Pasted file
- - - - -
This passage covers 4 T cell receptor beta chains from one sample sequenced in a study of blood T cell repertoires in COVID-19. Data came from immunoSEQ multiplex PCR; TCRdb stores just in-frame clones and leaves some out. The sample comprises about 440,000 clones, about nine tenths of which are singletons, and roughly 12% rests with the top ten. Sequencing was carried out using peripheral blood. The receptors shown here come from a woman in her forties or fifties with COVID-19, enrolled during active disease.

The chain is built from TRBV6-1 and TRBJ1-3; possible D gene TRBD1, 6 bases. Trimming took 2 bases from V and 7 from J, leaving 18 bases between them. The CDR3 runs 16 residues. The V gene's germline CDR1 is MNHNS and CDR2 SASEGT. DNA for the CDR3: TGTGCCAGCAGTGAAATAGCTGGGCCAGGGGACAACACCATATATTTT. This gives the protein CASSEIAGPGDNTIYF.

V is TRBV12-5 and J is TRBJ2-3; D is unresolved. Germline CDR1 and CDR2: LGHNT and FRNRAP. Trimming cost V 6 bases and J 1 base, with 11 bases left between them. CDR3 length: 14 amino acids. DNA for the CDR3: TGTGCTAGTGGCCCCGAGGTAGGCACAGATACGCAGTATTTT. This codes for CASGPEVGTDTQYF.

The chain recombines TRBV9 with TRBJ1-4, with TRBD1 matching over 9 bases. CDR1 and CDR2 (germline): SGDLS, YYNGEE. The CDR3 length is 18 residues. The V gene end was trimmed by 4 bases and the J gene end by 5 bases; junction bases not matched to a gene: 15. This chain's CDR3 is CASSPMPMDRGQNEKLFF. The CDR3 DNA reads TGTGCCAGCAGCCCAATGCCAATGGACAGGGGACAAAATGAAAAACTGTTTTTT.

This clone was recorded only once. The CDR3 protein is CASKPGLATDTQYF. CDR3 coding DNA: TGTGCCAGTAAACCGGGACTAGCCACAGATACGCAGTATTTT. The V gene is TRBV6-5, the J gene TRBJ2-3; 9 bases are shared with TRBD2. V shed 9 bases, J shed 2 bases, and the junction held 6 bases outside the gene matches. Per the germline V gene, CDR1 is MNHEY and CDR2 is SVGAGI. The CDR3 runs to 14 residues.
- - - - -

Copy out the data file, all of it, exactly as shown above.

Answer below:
This passage covers 4 T cell receptor beta chains from one sample sequenced in a study of blood T cell repertoires in COVID-19. Data came from immunoSEQ multiplex PCR; TCRdb stores just in-frame clones and leaves some out. The sample comprises about 440,000 clones, about nine tenths of which are singletons, and roughly 12% rests with the top ten. Sequencing was carried out using peripheral blood. The receptors shown here come from a woman in her forties or fifties with COVID-19, enrolled during active disease.

The chain is built from TRBV6-1 and TRBJ1-3; possible D gene TRBD1, 6 bases. Trimming took 2 bases from V and 7 from J, leaving 18 bases between them. The CDR3 runs 16 residues. The V gene's germline CDR1 is MNHNS and CDR2 SASEGT. DNA for the CDR3: TGTGCCAGCAGTGAAATAGCTGGGCCAGGGGACAACACCATATATTTT. This gives the protein CASSEIAGPGDNTIYF.

V is TRBV12-5 and J is TRBJ2-3; D is unresolved. Germline CDR1 and CDR2: LGHNT and FRNRAP. Trimming cost V 6 bases and J 1 base, with 11 bases left between them. CDR3 length: 14 amino acids. DNA for the CDR3: TGTGCTAGTGGCCCCGAGGTAGGCACAGATACGCAGTATTTT. This codes for CASGPEVGTDTQYF.

The chain recombines TRBV9 with TRBJ1-4, with TRBD1 matching over 9 bases. CDR1 and CDR2 (germline): SGDLS, YYNGEE. The CDR3 length is 18 residues. The V gene end was trimmed by 4 bases and the J gene end by 5 bases; junction bases not matched to a gene: 15. This chain's CDR3 is CASSPMPMDRGQNEKLFF. The CDR3 DNA reads TGTGCCAGCAGCCCAATGCCAATGGACAGGGGACAAAATGAAAAACTGTTTTTT.

This clone was recorded only once. The CDR3 protein is CASKPGLATDTQYF. CDR3 coding DNA: TGTGCCAGTAAACCGGGACTAGCCACAGATACGCAGTATTTT. The V gene is TRBV6-5, the J gene TRBJ2-3; 9 bases are shared with TRBD2. V shed 9 bases, J shed 2 bases, and the junction held 6 bases outside the gene matches. Per the germline V gene, CDR1 is MNHEY and CDR2 is SVGAGI. The CDR3 runs to 14 residues.